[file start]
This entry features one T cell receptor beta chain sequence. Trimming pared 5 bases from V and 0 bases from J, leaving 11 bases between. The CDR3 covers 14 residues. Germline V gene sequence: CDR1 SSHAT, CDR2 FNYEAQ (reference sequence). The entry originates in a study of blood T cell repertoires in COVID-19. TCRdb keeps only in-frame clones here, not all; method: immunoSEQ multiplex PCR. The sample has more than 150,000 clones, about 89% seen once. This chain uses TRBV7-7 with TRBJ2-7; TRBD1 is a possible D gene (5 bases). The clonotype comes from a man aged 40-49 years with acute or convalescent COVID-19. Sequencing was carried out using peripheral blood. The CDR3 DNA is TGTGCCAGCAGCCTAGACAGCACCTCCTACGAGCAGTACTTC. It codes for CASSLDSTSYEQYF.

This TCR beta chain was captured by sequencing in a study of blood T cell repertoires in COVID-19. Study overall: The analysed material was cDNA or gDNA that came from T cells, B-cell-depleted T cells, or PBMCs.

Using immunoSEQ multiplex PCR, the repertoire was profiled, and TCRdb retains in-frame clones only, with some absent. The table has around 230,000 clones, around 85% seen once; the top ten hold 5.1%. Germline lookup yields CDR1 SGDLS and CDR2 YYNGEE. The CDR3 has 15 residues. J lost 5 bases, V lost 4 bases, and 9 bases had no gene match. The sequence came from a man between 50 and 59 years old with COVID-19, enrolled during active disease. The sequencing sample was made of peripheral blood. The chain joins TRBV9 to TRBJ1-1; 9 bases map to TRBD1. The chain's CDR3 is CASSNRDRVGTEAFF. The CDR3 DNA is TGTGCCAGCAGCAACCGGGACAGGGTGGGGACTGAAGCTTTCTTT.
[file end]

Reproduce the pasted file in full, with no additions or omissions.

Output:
This entry features one T cell receptor beta chain sequence. Trimming pared 5 bases from V and 0 bases from J, leaving 11 bases between. The CDR3 covers 14 residues. Germline V gene sequence: CDR1 SSHAT, CDR2 FNYEAQ (reference sequence). The entry originates in a study of blood T cell repertoires in COVID-19. TCRdb keeps only in-frame clones here, not all; method: immunoSEQ multiplex PCR. The sample has more than 150,000 clones, about 89% seen once. This chain uses TRBV7-7 with TRBJ2-7; TRBD1 is a possible D gene (5 bases). The clonotype comes from a man aged 40-49 years with acute or convalescent COVID-19. Sequencing was carried out using peripheral blood. The CDR3 DNA is TGTGCCAGCAGCCTAGACAGCACCTCCTACGAGCAGTACTTC. It codes for CASSLDSTSYEQYF.

This TCR beta chain was captured by sequencing in a study of blood T cell repertoires in COVID-19. Study overall: The analysed material was cDNA or gDNA that came from T cells, B-cell-depleted T cells, or PBMCs.

Using immunoSEQ multiplex PCR, the repertoire was profiled, and TCRdb retains in-frame clones only, with some absent. The table has around 230,000 clones, around 85% seen once; the top ten hold 5.1%. Germline lookup yields CDR1 SGDLS and CDR2 YYNGEE. The CDR3 has 15 residues. J lost 5 bases, V lost 4 bases, and 9 bases had no gene match. The sequence came from a man between 50 and 59 years old with COVID-19, enrolled during active disease. The sequencing sample was made of peripheral blood. The chain joins TRBV9 to TRBJ1-1; 9 bases map to TRBD1. The chain's CDR3 is CASSNRDRVGTEAFF. The CDR3 DNA is TGTGCCAGCAGCAACCGGGACAGGGTGGGGACTGAAGCTTTCTTT.